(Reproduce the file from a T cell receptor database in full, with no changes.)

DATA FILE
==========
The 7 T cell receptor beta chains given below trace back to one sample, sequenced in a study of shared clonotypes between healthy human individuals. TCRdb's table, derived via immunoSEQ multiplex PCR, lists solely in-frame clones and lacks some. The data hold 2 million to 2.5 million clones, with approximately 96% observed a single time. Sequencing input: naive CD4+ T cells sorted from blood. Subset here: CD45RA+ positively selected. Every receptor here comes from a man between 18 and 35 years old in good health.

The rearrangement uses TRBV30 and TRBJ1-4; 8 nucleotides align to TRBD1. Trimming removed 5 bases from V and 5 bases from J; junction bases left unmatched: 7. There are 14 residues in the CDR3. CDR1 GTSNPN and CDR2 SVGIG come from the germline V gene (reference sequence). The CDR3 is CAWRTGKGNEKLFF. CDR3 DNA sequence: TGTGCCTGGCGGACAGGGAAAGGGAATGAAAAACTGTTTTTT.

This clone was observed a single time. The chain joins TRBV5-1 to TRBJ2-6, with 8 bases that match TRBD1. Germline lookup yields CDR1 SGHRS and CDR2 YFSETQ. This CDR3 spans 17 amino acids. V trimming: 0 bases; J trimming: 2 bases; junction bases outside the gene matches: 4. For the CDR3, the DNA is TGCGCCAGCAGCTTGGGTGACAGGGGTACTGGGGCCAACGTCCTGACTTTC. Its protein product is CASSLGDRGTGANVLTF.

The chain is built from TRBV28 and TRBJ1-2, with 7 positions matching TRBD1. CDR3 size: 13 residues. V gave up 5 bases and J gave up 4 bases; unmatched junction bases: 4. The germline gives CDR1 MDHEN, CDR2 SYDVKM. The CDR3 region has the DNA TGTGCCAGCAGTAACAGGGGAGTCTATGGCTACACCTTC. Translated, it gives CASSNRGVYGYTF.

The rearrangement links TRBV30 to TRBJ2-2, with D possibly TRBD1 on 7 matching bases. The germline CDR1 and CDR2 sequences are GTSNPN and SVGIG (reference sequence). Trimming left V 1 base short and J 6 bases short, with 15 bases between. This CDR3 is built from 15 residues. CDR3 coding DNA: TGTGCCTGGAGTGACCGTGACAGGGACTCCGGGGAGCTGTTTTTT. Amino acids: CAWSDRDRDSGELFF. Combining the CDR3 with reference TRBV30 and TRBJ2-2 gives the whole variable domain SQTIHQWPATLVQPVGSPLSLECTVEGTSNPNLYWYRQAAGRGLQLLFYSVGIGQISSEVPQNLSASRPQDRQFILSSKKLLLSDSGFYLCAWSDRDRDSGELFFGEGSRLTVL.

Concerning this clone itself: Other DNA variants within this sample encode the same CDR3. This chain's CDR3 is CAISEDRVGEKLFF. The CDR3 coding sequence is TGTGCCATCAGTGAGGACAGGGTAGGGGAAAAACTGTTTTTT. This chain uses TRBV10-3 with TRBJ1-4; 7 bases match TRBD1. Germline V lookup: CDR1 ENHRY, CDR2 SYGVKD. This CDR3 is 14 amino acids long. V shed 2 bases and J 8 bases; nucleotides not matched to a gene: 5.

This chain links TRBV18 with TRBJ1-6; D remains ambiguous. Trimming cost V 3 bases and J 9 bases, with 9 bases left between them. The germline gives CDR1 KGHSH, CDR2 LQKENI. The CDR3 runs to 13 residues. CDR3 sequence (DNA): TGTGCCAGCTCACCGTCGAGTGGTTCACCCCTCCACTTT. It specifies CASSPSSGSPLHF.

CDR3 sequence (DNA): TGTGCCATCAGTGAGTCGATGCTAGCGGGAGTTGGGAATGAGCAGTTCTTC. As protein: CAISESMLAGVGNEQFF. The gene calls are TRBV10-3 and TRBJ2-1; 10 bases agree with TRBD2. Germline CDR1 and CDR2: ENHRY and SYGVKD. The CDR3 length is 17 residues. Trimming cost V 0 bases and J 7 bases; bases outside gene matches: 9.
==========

The 7 T cell receptor beta chains given below trace back to one sample, sequenced in a study of shared clonotypes between healthy human individuals. TCRdb's table, derived via immunoSEQ multiplex PCR, lists solely in-frame clones and lacks some. The data hold 2 million to 2.5 million clones, with approximately 96% observed a single time. Sequencing input: naive CD4+ T cells sorted from blood. Subset here: CD45RA+ positively selected. Every receptor here comes from a man between 18 and 35 years old in good health.

The rearrangement uses TRBV30 and TRBJ1-4; 8 nucleotides align to TRBD1. Trimming removed 5 bases from V and 5 bases from J; junction bases left unmatched: 7. There are 14 residues in the CDR3. CDR1 GTSNPN and CDR2 SVGIG come from the germline V gene (reference sequence). The CDR3 is CAWRTGKGNEKLFF. CDR3 DNA sequence: TGTGCCTGGCGGACAGGGAAAGGGAATGAAAAACTGTTTTTT.

This clone was observed a single time. The chain joins TRBV5-1 to TRBJ2-6, with 8 bases that match TRBD1. Germline lookup yields CDR1 SGHRS and CDR2 YFSETQ. This CDR3 spans 17 amino acids. V trimming: 0 bases; J trimming: 2 bases; junction bases outside the gene matches: 4. For the CDR3, the DNA is TGCGCCAGCAGCTTGGGTGACAGGGGTACTGGGGCCAACGTCCTGACTTTC. Its protein product is CASSLGDRGTGANVLTF.

The chain is built from TRBV28 and TRBJ1-2, with 7 positions matching TRBD1. CDR3 size: 13 residues. V gave up 5 bases and J gave up 4 bases; unmatched junction bases: 4. The germline gives CDR1 MDHEN, CDR2 SYDVKM. The CDR3 region has the DNA TGTGCCAGCAGTAACAGGGGAGTCTATGGCTACACCTTC. Translated, it gives CASSNRGVYGYTF.

The rearrangement links TRBV30 to TRBJ2-2, with D possibly TRBD1 on 7 matching bases. The germline CDR1 and CDR2 sequences are GTSNPN and SVGIG (reference sequence). Trimming left V 1 base short and J 6 bases short, with 15 bases between. This CDR3 is built from 15 residues. CDR3 coding DNA: TGTGCCTGGAGTGACCGTGACAGGGACTCCGGGGAGCTGTTTTTT. Amino acids: CAWSDRDRDSGELFF. Combining the CDR3 with reference TRBV30 and TRBJ2-2 gives the whole variable domain SQTIHQWPATLVQPVGSPLSLECTVEGTSNPNLYWYRQAAGRGLQLLFYSVGIGQISSEVPQNLSASRPQDRQFILSSKKLLLSDSGFYLCAWSDRDRDSGELFFGEGSRLTVL.

Concerning this clone itself: Other DNA variants within this sample encode the same CDR3. This chain's CDR3 is CAISEDRVGEKLFF. The CDR3 coding sequence is TGTGCCATCAGTGAGGACAGGGTAGGGGAAAAACTGTTTTTT. This chain uses TRBV10-3 with TRBJ1-4; 7 bases match TRBD1. Germline V lookup: CDR1 ENHRY, CDR2 SYGVKD. This CDR3 is 14 amino acids long. V shed 2 bases and J 8 bases; nucleotides not matched to a gene: 5.

This chain links TRBV18 with TRBJ1-6; D remains ambiguous. Trimming cost V 3 bases and J 9 bases, with 9 bases left between them. The germline gives CDR1 KGHSH, CDR2 LQKENI. The CDR3 runs to 13 residues. CDR3 sequence (DNA): TGTGCCAGCTCACCGTCGAGTGGTTCACCCCTCCACTTT. It specifies CASSPSSGSPLHF.

CDR3 sequence (DNA): TGTGCCATCAGTGAGTCGATGCTAGCGGGAGTTGGGAATGAGCAGTTCTTC. As protein: CAISESMLAGVGNEQFF. The gene calls are TRBV10-3 and TRBJ2-1; 10 bases agree with TRBD2. Germline CDR1 and CDR2: ENHRY and SYGVKD. The CDR3 length is 17 residues. Trimming cost V 0 bases and J 7 bases; bases outside gene matches: 9.